Hypertext influence on the book

In the first version of the book text, I tried to bring a hypertext flavor into the book by inserting narrative "interludes" and by allowing the expository voice sometimes to become more personal. These attempts were resisted by the publishers' readers, and four succeeding versions of the book manuscript adhered more and more closely to the standard voice and organization of scholarly monographs.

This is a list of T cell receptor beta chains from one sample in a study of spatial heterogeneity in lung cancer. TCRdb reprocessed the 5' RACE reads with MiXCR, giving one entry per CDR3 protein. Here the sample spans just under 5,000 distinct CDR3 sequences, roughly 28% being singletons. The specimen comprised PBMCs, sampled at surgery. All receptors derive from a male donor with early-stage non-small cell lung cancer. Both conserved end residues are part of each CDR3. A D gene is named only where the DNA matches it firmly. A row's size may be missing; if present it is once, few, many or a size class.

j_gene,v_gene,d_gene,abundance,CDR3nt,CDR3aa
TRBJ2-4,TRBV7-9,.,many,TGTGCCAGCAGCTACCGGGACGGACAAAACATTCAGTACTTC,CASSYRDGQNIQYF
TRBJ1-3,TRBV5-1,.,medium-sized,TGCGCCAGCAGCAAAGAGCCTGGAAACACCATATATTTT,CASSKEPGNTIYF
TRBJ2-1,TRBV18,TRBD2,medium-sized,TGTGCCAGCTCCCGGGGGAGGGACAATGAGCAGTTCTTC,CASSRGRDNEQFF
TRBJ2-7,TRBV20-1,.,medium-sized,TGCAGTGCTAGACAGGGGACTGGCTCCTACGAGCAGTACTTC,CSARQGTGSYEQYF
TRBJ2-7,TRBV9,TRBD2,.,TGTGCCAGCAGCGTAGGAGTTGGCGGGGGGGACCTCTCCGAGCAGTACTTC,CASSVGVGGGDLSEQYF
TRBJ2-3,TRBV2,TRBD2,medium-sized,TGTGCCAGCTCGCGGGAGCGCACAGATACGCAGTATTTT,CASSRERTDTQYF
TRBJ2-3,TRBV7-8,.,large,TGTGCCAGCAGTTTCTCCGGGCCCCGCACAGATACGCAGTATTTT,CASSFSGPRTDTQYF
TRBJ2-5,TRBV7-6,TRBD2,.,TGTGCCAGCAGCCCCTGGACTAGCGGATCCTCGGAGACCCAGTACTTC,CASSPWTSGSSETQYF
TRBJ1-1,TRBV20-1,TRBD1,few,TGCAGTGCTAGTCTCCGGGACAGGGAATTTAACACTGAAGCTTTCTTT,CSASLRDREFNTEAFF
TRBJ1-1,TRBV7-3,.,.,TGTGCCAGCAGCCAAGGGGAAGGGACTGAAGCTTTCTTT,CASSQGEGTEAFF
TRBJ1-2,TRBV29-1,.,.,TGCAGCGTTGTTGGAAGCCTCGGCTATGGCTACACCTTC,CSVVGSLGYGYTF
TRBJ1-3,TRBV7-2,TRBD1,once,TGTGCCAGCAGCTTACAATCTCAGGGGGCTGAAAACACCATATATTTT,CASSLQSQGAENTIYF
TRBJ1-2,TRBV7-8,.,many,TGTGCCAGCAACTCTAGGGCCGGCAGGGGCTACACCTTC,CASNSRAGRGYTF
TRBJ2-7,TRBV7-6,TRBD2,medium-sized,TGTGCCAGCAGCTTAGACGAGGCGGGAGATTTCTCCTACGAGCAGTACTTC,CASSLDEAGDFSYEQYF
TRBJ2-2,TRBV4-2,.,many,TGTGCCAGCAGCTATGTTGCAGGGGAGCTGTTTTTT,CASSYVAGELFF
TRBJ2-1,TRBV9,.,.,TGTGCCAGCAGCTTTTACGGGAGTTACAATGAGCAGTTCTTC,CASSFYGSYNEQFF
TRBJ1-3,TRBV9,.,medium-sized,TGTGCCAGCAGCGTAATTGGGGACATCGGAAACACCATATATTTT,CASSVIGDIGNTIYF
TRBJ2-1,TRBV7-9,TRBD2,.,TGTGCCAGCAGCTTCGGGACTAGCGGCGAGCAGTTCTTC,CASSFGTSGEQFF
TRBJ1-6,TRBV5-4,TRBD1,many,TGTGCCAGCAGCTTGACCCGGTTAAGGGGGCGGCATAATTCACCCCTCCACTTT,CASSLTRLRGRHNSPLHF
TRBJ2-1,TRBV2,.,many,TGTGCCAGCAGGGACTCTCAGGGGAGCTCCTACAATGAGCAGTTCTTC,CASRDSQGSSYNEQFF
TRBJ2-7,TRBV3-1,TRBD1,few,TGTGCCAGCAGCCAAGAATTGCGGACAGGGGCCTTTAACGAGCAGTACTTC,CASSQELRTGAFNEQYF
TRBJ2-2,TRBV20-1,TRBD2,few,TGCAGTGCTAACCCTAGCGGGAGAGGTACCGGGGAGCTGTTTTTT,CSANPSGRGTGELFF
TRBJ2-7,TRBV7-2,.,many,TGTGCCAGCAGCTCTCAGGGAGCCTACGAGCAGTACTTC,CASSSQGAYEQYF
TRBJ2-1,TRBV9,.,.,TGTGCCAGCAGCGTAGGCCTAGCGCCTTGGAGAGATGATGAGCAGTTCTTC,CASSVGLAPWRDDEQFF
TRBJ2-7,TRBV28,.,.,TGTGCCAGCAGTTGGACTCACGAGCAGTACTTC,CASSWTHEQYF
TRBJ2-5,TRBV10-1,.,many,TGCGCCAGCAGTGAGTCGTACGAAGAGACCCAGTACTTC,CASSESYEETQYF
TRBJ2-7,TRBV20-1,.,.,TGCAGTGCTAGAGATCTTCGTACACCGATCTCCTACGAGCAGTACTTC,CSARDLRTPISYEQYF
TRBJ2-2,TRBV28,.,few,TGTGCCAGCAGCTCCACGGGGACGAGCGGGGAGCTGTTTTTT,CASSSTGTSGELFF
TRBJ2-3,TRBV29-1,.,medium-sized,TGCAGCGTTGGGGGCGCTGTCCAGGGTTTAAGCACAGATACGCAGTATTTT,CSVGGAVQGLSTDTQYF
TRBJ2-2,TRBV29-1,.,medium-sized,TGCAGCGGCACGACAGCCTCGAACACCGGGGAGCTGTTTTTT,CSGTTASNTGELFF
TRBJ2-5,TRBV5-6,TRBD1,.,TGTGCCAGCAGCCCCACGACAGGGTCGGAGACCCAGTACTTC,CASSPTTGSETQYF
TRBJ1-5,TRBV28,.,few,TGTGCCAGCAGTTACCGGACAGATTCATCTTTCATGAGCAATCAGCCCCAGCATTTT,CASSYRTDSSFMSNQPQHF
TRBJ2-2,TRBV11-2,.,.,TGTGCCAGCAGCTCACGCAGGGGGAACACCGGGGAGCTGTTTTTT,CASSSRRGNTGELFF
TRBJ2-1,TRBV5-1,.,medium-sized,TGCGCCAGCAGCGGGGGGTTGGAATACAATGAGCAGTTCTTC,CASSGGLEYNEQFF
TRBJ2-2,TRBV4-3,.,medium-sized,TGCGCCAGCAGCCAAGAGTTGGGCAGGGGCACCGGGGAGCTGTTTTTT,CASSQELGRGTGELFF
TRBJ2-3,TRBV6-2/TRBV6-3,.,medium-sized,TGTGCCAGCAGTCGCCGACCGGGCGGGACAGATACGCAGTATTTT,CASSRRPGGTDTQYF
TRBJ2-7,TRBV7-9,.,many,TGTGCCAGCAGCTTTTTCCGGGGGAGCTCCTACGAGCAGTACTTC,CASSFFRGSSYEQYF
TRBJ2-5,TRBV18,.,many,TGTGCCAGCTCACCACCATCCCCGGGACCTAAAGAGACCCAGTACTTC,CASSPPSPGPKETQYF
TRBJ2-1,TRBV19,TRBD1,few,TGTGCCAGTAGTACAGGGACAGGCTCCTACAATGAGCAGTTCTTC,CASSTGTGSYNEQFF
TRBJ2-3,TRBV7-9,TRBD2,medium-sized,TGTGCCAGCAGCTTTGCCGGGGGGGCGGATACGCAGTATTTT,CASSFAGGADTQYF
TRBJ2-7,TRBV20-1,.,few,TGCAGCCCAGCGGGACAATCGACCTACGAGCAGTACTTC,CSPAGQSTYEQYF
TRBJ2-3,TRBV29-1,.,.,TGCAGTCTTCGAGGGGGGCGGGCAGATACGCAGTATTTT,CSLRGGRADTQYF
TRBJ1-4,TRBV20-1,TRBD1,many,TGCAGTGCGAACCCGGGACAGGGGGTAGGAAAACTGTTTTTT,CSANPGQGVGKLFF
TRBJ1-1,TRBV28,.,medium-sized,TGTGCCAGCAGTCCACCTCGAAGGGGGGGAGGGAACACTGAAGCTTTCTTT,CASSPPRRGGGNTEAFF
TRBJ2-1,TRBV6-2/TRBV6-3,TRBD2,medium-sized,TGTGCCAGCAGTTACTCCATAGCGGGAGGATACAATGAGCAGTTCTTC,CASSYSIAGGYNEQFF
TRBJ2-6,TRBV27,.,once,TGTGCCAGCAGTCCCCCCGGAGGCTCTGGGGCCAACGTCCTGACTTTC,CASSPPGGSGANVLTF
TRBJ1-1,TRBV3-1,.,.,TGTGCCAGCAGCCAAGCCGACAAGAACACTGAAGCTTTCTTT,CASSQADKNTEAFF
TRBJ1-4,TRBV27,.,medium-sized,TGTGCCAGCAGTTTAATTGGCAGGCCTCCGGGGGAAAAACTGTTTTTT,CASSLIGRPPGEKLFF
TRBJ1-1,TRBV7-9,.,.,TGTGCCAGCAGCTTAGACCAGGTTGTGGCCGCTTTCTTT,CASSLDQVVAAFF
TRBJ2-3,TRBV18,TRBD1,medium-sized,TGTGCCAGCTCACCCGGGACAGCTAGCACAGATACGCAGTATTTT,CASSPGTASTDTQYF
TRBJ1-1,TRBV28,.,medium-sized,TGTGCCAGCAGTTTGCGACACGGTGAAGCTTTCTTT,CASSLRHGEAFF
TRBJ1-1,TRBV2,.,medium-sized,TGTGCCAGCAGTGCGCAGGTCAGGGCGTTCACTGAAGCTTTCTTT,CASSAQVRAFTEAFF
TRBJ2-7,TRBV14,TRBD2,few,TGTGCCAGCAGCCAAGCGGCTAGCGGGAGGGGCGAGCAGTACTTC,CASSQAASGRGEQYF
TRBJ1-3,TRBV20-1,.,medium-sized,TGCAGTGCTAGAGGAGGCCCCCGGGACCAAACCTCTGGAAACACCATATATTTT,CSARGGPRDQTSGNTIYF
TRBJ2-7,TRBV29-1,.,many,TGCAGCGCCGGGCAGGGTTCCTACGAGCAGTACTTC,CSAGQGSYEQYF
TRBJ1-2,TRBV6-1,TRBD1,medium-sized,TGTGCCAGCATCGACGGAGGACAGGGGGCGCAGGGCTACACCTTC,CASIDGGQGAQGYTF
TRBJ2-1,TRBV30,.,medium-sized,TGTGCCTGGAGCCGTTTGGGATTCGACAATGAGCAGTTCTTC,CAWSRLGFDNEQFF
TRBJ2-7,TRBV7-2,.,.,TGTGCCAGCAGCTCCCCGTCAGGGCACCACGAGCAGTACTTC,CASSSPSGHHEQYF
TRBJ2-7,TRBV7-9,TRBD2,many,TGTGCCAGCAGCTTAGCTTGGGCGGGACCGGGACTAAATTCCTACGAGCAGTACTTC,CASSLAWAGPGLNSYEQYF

The pressure to conform came from evaluators who did not consider the book's mixed voices "serious," and from one reader who took a semi-ironic narrative as proof that I would be psychologically unable to understand the truth about suburban sprawl.

It did not seem worthwhile to contest these obstacles, so the book became more "book-like" and the hypertext kept the "extra" voices and materials.